By Pratch Rujivanarom
The Cabinet will soon consider the Bt35-billion project to construct a promenade along a 140-kilometre stretch of the Chao Phraya River from Pathum Thani, to Bangkok and on to Samut Prakan.
This project is part of the much-publicised and heavily-criticised “Chao Phraya for All” initiative. The feasibility study on the 140km-long promenade will make its way to the Transport Ministry before the end of this month, after which the proposal will be handed over to the Cabinet for approval. “This project is the big development plan for the Chao Phraya River from Pathum Thani to Samut Prakan.
“It will improve the landscape and open public spaces for everybody along the 140km-long riverbank,”
Chaiwat Tongkamkoon, director-general of the Office of Transport and Traffic Policy and Planning (OTP), said last week. However, an architect, speaking on condition of anonymity, has expressed concerns that this mega-project could adversely change the lives of riverside communities.
“I’ve never heard of a river promenade that stretches this far before,” he said.
“The authorities should carefully review this project. You just can’t think up a project. You must prepare one that is based on people’s real needs.”Since last year, the OTP has spent Bt30 million on conducting a feasibility study. At the time of Chaiwat’s interview, the study was almost completed and looked set to be submitted to the Cabinet. The study covers the entire 140km stretch of the Chao Phraya River from Pathum Thani Bridge to Tambon Bang Krachao in Samut Prakan.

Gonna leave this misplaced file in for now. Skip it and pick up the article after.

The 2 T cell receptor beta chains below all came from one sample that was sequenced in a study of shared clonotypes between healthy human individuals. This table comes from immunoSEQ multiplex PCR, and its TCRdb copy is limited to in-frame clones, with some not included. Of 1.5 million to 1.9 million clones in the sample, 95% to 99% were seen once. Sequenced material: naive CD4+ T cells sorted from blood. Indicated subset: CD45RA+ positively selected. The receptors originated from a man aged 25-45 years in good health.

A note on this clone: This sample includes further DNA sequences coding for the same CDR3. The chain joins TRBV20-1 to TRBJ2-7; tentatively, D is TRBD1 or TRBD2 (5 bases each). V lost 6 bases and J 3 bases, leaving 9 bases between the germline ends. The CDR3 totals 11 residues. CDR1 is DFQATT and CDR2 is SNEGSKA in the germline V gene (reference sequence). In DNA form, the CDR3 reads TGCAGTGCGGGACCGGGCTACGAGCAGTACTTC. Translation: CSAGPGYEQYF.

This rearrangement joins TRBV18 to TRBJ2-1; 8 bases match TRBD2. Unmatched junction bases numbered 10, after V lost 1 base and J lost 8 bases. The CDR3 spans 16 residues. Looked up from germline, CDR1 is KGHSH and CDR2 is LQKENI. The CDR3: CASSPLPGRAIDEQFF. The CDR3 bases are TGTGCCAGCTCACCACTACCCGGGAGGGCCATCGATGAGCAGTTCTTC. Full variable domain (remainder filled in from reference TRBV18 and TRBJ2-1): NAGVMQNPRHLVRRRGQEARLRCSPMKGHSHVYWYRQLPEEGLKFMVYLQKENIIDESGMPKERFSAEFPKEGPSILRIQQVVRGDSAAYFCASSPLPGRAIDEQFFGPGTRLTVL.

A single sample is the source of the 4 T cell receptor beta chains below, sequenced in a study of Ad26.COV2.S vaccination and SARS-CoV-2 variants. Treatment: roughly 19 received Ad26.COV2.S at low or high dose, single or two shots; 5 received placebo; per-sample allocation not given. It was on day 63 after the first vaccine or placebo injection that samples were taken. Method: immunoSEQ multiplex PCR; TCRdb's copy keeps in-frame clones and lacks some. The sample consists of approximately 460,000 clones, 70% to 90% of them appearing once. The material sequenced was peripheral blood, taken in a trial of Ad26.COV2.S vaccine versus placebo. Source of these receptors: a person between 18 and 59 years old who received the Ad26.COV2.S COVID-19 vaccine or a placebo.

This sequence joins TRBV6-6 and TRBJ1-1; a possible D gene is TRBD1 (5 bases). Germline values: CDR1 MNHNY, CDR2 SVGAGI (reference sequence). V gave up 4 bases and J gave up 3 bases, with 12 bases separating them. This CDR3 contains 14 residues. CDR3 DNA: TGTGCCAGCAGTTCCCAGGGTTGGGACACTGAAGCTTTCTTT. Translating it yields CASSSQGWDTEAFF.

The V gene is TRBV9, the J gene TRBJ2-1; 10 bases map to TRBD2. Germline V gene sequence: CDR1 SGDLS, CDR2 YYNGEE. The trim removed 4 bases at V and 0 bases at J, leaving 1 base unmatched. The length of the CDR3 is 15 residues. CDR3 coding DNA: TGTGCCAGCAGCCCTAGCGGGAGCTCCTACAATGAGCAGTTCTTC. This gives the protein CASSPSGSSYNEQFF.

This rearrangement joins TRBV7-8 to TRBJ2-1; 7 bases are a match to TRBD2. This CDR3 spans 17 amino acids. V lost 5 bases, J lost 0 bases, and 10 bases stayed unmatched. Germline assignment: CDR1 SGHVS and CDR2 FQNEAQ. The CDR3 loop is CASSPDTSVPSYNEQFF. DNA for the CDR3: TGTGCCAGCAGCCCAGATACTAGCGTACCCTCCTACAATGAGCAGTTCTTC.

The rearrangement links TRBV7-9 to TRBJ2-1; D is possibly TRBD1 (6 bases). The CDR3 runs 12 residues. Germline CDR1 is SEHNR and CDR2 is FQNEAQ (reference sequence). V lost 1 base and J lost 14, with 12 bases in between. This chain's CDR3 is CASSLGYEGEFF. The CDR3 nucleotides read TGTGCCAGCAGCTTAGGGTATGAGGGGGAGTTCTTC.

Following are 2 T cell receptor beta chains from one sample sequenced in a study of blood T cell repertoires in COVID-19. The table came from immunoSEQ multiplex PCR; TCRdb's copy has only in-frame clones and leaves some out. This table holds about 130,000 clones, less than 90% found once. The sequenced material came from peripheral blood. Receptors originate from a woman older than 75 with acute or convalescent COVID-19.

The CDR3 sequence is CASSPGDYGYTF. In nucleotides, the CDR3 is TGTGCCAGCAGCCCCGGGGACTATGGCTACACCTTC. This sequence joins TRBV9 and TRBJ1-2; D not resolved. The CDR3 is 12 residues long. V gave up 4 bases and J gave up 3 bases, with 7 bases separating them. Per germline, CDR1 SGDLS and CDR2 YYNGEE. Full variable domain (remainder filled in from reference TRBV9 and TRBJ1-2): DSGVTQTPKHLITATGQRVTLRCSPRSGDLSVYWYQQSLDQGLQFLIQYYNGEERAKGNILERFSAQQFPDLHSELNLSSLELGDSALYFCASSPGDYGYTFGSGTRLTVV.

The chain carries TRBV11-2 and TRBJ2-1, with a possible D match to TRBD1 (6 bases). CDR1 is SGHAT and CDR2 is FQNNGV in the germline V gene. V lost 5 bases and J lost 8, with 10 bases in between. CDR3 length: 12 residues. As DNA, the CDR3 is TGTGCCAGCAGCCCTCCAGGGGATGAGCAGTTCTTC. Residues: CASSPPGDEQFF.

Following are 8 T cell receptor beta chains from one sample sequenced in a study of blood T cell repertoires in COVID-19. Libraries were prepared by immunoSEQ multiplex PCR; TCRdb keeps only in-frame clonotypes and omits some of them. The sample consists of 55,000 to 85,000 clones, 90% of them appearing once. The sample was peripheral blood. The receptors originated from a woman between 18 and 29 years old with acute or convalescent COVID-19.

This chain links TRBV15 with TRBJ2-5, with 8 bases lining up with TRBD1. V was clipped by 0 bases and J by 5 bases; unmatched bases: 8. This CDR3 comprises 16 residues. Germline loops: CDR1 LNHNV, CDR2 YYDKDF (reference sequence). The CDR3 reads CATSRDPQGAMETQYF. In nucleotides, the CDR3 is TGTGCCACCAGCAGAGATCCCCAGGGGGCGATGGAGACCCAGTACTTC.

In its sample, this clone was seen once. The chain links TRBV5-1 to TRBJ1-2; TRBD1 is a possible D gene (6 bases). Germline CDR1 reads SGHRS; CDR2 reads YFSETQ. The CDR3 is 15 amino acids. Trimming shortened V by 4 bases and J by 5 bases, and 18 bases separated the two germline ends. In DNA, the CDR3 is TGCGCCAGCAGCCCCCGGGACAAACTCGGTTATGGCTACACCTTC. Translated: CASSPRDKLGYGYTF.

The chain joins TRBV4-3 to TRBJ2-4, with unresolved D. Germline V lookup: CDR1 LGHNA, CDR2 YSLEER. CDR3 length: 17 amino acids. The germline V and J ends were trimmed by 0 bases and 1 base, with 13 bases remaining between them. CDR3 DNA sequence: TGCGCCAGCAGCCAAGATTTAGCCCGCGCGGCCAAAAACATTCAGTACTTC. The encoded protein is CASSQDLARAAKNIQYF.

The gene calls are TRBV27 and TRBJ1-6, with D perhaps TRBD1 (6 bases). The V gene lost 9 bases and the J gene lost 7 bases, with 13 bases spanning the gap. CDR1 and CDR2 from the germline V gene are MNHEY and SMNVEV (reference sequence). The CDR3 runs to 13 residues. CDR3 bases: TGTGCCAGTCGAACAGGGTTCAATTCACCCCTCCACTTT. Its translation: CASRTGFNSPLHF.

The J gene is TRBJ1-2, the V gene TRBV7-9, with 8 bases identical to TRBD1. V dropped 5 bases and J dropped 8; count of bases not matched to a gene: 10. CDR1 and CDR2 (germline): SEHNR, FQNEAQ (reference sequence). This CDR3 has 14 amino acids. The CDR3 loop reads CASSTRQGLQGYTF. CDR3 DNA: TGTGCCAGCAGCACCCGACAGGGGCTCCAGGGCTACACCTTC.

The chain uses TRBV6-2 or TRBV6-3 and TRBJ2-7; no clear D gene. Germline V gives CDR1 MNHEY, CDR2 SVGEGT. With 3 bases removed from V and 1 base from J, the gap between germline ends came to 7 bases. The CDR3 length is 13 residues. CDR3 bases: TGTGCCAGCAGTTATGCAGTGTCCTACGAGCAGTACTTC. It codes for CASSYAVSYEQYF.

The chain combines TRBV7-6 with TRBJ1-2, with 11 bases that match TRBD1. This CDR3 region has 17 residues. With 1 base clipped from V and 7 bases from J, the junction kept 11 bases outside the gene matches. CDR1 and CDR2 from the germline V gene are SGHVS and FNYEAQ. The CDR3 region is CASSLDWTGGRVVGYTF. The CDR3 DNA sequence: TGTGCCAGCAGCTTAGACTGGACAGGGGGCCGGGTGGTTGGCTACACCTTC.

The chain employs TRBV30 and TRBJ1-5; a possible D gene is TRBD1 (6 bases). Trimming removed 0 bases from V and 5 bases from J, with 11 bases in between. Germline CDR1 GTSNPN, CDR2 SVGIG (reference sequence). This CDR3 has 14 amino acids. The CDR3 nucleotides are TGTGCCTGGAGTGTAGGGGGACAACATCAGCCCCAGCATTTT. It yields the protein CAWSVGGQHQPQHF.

The promenade is scheduled for completion by 2020.“If the project gets the green light, we can start disbursing the budget and let local authorities and agencies carry out the construction work,” he said.
Of the eight plans, the one showing the most progress was the seventh one, under the jurisdiction of the Bangkok Metropolitan Administra-tion (BMA).The design for the first phase for a 14km stretch of the river in Bangkok has already been finalised. This phase is more complete because the BMA can use its own budget, while the OTP has to wait for a central budget and the responsibility for implementing the |project rests with many local authorities.
Construction to start in early 2017“The BMA’s Chao Phraya riverside promenade can commence construction in the first quarter of next year, but the rest of the project will have to wait a bit longer because of bureaucratic procedures,” he said.
The OTP aims to start with the fifth and sixth phases in Nonthaburi, as that part has the greatest potential for development and will be the northern extension of the promenade in Bangkok, he added.
Taiwut Khankaew, director of the BMA’s Building Control Division, said King Mongkut’s Institute of Technology Lat Krabang would submit the final draft of the promenade design next Monday.The controversies surrounding the design will not be a problem for the overall project, he added.
From now on, the BMA will coordinate with the Land and Marine departments to survey the land and houses encroaching on public land and waterways in order to let them move out to open the way for con¬struction.He said he could not tell right now how many houses and families will be affected, but everybody intruding into the river will have to go.
“There should be no problem with relocation, because the Social Development and Human Security Ministry will take care of those who have to move out by finding new homes for them,” he said.